How are free markets suddenly disregarded with centrally planned state flotation of the economy being allowed by many of these private corporations that herald deregulation and outsourcing. Many may try to argue that this economic downturn is artificial due to its transparent causation. But should the free market not factor in all risks? Should it not be sustainable through any contingency?

That is what is usually argued, that the free market can provide all that the market demands and sustain economic activity efficiently. What if, as in this case, the market is no longer needed? What if all that is required is the bare necessities and the majority of activity is actually detrimental to many individuals’ lives? This is what we have now seen, the necessity of government, including in its existence in the economy. Our governments have increasingly pulled away from involvement in our economies with consecutive bodies being elected “reflecting” the wants of the public.

Things need to change. No longer can this form of capitalism function. We as societies already faced problems in the form of climate change and foreign ideological regimes with state surveillance systems that would keep the majority of our citizens awake at night. A new system of economics needs to be born from this. One that is inclusive, morally and socially responsible, and accountable both with risk and impact with safety being paramount. Safety is a fundamental component of the new system. No one wants a repeat of this, even those in the free market. The uncertainty, self-inflicted wounds, and chaos that this pandemic and subsequent lock downs has rout has brought oil to its knees, whole industries facing collapse, to name only a couple of the historic firsts. Now is the time to use this to our advantage and make the change needed to save this world. Life cannot go back to “normal”, we need a new normal and it needs to start now.

by Maurizio J Liberante

Categories
Briefings

Bitcoin

Bitcoin is a type of cryptocurrency. The exchangeable coin aspect is often denoted in lowercase as bitcoin, whilst the network is denoted Bitcoin. bitcoin is effectively a currency like any other in that it can be bought, sold, exchanged for goods or services, extended credit, etc.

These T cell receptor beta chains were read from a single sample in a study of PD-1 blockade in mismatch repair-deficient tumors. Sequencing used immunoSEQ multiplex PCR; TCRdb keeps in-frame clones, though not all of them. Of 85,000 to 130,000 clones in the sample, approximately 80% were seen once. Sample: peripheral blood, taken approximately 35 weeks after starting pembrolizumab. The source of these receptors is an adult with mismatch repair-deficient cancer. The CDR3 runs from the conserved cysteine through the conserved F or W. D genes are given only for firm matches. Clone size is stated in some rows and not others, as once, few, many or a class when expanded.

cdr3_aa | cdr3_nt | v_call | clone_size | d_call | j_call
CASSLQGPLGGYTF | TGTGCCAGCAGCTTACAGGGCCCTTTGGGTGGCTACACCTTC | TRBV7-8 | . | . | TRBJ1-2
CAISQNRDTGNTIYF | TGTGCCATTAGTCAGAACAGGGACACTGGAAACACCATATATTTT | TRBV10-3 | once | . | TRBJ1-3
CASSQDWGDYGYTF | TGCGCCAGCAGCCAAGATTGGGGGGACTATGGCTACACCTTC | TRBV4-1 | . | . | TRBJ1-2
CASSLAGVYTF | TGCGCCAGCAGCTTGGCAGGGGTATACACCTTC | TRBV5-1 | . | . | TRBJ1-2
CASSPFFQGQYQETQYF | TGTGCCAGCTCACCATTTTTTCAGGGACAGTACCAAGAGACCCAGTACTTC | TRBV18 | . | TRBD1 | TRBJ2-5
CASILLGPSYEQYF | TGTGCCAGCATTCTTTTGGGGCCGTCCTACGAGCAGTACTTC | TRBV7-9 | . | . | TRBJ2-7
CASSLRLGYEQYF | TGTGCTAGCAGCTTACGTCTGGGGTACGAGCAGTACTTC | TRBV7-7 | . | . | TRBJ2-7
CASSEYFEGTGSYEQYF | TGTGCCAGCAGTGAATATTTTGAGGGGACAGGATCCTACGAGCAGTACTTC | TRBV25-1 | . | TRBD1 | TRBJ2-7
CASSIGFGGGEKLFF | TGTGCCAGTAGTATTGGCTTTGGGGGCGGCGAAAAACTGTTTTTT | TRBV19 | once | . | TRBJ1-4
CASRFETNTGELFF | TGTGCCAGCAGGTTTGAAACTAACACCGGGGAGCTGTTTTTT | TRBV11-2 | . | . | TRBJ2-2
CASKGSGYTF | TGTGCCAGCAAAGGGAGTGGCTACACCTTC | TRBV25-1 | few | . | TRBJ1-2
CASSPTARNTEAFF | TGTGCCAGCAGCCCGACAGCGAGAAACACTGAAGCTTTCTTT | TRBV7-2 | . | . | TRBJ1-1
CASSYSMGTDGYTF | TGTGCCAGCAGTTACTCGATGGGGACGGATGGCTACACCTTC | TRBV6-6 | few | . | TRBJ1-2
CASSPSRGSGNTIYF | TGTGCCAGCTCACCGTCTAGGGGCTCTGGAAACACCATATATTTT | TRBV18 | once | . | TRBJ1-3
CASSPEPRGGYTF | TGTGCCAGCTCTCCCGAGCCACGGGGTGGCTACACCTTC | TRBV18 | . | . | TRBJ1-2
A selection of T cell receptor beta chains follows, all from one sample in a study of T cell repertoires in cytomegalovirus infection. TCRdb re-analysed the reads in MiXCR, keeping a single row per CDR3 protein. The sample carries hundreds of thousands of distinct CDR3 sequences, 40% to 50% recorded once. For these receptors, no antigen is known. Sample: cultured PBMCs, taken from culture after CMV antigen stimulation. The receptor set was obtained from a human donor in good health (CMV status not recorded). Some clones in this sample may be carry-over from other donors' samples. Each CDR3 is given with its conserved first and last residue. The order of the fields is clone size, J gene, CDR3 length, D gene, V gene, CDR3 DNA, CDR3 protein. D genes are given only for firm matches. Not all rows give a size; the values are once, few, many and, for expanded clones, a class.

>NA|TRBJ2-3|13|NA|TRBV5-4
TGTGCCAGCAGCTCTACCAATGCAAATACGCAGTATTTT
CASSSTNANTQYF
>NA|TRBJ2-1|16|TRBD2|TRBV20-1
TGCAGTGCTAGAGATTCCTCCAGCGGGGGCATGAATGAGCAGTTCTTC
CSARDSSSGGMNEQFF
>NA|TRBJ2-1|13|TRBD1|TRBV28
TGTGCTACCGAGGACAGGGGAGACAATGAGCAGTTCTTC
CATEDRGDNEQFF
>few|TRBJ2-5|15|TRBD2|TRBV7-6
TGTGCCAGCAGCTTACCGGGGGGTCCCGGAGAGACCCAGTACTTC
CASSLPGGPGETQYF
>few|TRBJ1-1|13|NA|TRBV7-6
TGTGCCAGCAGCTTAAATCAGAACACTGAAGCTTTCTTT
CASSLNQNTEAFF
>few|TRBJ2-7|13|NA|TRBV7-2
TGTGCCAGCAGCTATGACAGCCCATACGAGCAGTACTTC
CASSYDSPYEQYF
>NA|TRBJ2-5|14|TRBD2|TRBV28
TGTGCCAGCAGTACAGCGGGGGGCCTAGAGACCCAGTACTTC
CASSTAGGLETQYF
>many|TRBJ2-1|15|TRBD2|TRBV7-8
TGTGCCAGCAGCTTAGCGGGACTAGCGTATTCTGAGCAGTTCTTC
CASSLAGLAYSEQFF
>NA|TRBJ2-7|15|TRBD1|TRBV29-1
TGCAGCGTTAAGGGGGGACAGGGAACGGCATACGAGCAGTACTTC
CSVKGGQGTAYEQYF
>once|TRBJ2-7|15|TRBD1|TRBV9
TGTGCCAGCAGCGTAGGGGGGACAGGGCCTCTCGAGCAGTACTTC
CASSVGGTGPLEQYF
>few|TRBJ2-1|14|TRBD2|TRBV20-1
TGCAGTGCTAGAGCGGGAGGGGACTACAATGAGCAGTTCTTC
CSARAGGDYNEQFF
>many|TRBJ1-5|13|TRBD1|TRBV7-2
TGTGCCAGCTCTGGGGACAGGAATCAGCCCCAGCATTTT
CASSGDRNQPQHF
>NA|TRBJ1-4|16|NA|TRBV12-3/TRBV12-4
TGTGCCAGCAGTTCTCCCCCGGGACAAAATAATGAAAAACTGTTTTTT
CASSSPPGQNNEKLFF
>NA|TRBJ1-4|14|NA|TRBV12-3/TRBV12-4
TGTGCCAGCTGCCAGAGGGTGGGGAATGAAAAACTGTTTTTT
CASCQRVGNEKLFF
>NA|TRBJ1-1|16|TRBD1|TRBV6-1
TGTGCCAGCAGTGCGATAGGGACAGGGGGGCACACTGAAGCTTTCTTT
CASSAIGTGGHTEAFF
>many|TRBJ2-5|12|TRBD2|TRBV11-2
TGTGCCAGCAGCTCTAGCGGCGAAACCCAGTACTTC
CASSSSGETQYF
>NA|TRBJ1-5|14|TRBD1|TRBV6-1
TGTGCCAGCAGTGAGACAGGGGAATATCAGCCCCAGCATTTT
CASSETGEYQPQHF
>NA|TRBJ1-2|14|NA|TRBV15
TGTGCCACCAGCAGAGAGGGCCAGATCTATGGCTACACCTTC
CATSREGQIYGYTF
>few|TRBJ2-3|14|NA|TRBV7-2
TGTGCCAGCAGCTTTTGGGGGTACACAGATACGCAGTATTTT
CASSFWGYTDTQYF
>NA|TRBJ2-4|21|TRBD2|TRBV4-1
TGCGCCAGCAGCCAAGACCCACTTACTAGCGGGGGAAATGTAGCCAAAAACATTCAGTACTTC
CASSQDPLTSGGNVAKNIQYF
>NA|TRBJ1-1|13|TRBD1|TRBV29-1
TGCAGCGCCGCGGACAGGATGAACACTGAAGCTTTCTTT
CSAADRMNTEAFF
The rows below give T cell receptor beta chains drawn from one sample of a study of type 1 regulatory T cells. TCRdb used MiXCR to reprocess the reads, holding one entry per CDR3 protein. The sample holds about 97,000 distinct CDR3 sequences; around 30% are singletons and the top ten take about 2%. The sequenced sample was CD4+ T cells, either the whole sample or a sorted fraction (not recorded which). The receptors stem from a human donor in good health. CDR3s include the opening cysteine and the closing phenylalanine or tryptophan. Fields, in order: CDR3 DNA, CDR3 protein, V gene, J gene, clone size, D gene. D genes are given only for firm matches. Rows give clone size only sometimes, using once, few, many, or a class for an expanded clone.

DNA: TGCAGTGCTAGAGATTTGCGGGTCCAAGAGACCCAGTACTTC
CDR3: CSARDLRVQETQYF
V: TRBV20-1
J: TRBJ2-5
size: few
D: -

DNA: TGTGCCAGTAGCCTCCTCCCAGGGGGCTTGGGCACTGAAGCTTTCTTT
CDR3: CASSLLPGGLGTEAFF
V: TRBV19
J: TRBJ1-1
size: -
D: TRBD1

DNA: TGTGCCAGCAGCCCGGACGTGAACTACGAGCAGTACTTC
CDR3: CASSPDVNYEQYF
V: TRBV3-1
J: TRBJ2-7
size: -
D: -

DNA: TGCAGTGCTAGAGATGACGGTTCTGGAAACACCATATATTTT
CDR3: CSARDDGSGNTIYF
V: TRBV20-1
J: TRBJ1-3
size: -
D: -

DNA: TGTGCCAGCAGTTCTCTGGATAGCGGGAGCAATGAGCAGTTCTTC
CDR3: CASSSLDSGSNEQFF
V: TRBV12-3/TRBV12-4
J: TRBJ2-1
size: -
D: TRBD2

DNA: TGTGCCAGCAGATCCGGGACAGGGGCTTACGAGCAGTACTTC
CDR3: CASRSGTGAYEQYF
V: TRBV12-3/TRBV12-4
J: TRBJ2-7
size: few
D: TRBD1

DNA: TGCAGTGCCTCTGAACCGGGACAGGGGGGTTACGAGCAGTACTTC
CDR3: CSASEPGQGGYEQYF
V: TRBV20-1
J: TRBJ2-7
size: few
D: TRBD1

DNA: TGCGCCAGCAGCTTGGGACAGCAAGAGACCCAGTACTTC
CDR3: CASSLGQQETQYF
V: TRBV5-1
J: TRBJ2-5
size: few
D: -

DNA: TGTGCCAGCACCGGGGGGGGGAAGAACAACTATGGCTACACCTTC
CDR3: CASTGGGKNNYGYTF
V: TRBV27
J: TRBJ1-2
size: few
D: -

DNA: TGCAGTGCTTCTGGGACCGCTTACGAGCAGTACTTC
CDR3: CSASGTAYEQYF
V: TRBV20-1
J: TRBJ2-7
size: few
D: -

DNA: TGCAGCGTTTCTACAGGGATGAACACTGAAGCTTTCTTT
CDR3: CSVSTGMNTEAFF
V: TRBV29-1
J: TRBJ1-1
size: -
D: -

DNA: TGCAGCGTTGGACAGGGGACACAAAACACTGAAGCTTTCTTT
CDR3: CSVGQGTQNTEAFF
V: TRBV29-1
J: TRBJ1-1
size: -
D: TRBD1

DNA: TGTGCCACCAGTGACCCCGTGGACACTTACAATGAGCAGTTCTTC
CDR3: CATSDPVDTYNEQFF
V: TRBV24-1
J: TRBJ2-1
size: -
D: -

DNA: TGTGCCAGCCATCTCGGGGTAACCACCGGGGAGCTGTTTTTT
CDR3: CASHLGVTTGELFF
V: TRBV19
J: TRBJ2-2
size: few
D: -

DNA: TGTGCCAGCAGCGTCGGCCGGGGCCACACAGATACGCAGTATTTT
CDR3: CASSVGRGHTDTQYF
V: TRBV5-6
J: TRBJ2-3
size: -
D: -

The former problem with this type of currency is its virtual nature. Prior to solutions made by Bitcoin’s creator(s) coupling numerous methods together, digital currency was easily copied and therefore subject to fraud. In the case of bitcoin, there are no digital coins signifying a bitcoin, but rather the exchange made between users implicating its existence. The users own keys to the specific coin in the network which are stored in a digital wallet. By transacting with a bitcoin a user is figuratively signing a blockchain ledger.

The blockchain ledger coupled with the bitcoin protocol is a decentralised peer to peer system thus implying no central authority overseeing transactions. The only facilitation is that of miners who utilise computing power to verify transactions through the solving of mathematical problems generated by the transactions. By doing so, the miners are rewarded with new coin. Mining decentralises the need for a central authority to issue currency and clear transactions.

Bitcoin solves the problems of trust and incentivisation in conventional economic systems. For example, if an individual wants to purchase something from a stranger, especially over the Internet, they may not be willing to pay them directly without the inclusion of some trusted third party such as a bank or PayPal.

However, this can incur costs in order to transact, whether to the intermediary or the individual. In the case of Bitcoin no intermediary is required due to the trust the users can place in the decentralised reinforcement and non-fungible nature of the network. This coupled with the reduced cost of verification of transaction through the inherent mining process makes Bitcoin attractive as a means of exchange.

Antonopoulos, A.M., 2017. Mastering bitcoin: Programming the open blockchain. ” O’Reilly Media, Inc.”.

Narayanan, A., Bonneau, J., Felten, E., Miller, A. and Goldfeder, S., 2016. Bitcoin and cryptocurrency technologies: a comprehensive introduction. Princeton University Press.

by Maurizio J Liberante